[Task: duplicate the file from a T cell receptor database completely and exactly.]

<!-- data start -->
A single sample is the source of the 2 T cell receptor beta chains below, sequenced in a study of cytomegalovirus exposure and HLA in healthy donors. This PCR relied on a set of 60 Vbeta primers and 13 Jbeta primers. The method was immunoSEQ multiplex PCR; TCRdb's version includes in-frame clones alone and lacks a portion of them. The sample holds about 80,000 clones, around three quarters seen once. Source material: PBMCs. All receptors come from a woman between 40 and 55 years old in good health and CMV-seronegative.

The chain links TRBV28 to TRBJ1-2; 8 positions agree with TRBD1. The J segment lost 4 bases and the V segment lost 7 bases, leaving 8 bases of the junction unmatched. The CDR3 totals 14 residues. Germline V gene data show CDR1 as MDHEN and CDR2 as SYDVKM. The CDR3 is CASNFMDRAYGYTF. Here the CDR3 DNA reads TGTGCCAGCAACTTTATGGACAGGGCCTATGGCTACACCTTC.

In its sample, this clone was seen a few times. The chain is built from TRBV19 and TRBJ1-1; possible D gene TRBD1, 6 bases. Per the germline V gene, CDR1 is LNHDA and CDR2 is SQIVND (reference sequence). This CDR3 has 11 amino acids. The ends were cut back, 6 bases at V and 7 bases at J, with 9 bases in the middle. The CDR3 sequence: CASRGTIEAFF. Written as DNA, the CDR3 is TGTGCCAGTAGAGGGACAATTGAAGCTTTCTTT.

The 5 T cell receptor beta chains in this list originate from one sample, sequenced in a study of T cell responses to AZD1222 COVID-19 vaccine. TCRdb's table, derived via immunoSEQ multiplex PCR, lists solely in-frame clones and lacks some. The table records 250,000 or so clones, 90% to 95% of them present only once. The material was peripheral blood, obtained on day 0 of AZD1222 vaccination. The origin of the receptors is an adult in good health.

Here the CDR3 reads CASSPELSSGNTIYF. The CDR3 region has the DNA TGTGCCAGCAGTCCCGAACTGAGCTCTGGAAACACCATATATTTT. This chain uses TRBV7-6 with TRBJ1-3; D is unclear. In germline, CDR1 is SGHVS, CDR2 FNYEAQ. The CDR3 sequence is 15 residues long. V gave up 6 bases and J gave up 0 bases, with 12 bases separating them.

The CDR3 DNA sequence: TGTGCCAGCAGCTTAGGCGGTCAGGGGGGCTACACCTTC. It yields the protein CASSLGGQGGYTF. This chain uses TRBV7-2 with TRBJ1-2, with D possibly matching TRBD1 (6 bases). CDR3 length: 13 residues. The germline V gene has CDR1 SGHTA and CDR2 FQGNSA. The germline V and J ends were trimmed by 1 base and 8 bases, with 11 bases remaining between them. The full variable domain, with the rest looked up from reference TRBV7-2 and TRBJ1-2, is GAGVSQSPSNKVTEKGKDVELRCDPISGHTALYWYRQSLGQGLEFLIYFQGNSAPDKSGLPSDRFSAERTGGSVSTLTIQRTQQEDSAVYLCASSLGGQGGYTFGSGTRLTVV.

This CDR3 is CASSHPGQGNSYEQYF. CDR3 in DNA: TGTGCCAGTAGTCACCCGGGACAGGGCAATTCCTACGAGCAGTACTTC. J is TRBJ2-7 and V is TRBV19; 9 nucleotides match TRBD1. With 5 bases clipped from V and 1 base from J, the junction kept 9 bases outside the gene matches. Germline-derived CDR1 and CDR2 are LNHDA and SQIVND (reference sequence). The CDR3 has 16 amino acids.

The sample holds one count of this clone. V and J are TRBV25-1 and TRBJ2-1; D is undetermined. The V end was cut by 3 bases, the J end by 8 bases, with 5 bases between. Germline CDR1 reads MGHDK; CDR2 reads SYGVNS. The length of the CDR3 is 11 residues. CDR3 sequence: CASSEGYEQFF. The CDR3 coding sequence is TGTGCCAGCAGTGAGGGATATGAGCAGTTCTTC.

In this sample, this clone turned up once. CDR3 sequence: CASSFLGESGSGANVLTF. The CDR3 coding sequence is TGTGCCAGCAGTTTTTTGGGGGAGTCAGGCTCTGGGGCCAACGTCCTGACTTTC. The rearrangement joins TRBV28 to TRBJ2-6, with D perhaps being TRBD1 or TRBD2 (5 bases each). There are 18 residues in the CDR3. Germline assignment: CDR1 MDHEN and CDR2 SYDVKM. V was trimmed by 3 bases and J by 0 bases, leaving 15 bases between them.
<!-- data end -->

A single sample is the source of the 2 T cell receptor beta chains below, sequenced in a study of cytomegalovirus exposure and HLA in healthy donors. This PCR relied on a set of 60 Vbeta primers and 13 Jbeta primers. The method was immunoSEQ multiplex PCR; TCRdb's version includes in-frame clones alone and lacks a portion of them. The sample holds about 80,000 clones, around three quarters seen once. Source material: PBMCs. All receptors come from a woman between 40 and 55 years old in good health and CMV-seronegative.

The chain links TRBV28 to TRBJ1-2; 8 positions agree with TRBD1. The J segment lost 4 bases and the V segment lost 7 bases, leaving 8 bases of the junction unmatched. The CDR3 totals 14 residues. Germline V gene data show CDR1 as MDHEN and CDR2 as SYDVKM. The CDR3 is CASNFMDRAYGYTF. Here the CDR3 DNA reads TGTGCCAGCAACTTTATGGACAGGGCCTATGGCTACACCTTC.

In its sample, this clone was seen a few times. The chain is built from TRBV19 and TRBJ1-1; possible D gene TRBD1, 6 bases. Per the germline V gene, CDR1 is LNHDA and CDR2 is SQIVND (reference sequence). This CDR3 has 11 amino acids. The ends were cut back, 6 bases at V and 7 bases at J, with 9 bases in the middle. The CDR3 sequence: CASRGTIEAFF. Written as DNA, the CDR3 is TGTGCCAGTAGAGGGACAATTGAAGCTTTCTTT.

The 5 T cell receptor beta chains in this list originate from one sample, sequenced in a study of T cell responses to AZD1222 COVID-19 vaccine. TCRdb's table, derived via immunoSEQ multiplex PCR, lists solely in-frame clones and lacks some. The table records 250,000 or so clones, 90% to 95% of them present only once. The material was peripheral blood, obtained on day 0 of AZD1222 vaccination. The origin of the receptors is an adult in good health.

Here the CDR3 reads CASSPELSSGNTIYF. The CDR3 region has the DNA TGTGCCAGCAGTCCCGAACTGAGCTCTGGAAACACCATATATTTT. This chain uses TRBV7-6 with TRBJ1-3; D is unclear. In germline, CDR1 is SGHVS, CDR2 FNYEAQ. The CDR3 sequence is 15 residues long. V gave up 6 bases and J gave up 0 bases, with 12 bases separating them.

The CDR3 DNA sequence: TGTGCCAGCAGCTTAGGCGGTCAGGGGGGCTACACCTTC. It yields the protein CASSLGGQGGYTF. This chain uses TRBV7-2 with TRBJ1-2, with D possibly matching TRBD1 (6 bases). CDR3 length: 13 residues. The germline V gene has CDR1 SGHTA and CDR2 FQGNSA. The germline V and J ends were trimmed by 1 base and 8 bases, with 11 bases remaining between them. The full variable domain, with the rest looked up from reference TRBV7-2 and TRBJ1-2, is GAGVSQSPSNKVTEKGKDVELRCDPISGHTALYWYRQSLGQGLEFLIYFQGNSAPDKSGLPSDRFSAERTGGSVSTLTIQRTQQEDSAVYLCASSLGGQGGYTFGSGTRLTVV.

This CDR3 is CASSHPGQGNSYEQYF. CDR3 in DNA: TGTGCCAGTAGTCACCCGGGACAGGGCAATTCCTACGAGCAGTACTTC. J is TRBJ2-7 and V is TRBV19; 9 nucleotides match TRBD1. With 5 bases clipped from V and 1 base from J, the junction kept 9 bases outside the gene matches. Germline-derived CDR1 and CDR2 are LNHDA and SQIVND (reference sequence). The CDR3 has 16 amino acids.

The sample holds one count of this clone. V and J are TRBV25-1 and TRBJ2-1; D is undetermined. The V end was cut by 3 bases, the J end by 8 bases, with 5 bases between. Germline CDR1 reads MGHDK; CDR2 reads SYGVNS. The length of the CDR3 is 11 residues. CDR3 sequence: CASSEGYEQFF. The CDR3 coding sequence is TGTGCCAGCAGTGAGGGATATGAGCAGTTCTTC.

In this sample, this clone turned up once. CDR3 sequence: CASSFLGESGSGANVLTF. The CDR3 coding sequence is TGTGCCAGCAGTTTTTTGGGGGAGTCAGGCTCTGGGGCCAACGTCCTGACTTTC. The rearrangement joins TRBV28 to TRBJ2-6, with D perhaps being TRBD1 or TRBD2 (5 bases each). There are 18 residues in the CDR3. Germline assignment: CDR1 MDHEN and CDR2 SYDVKM. V was trimmed by 3 bases and J by 0 bases, leaving 15 bases between them.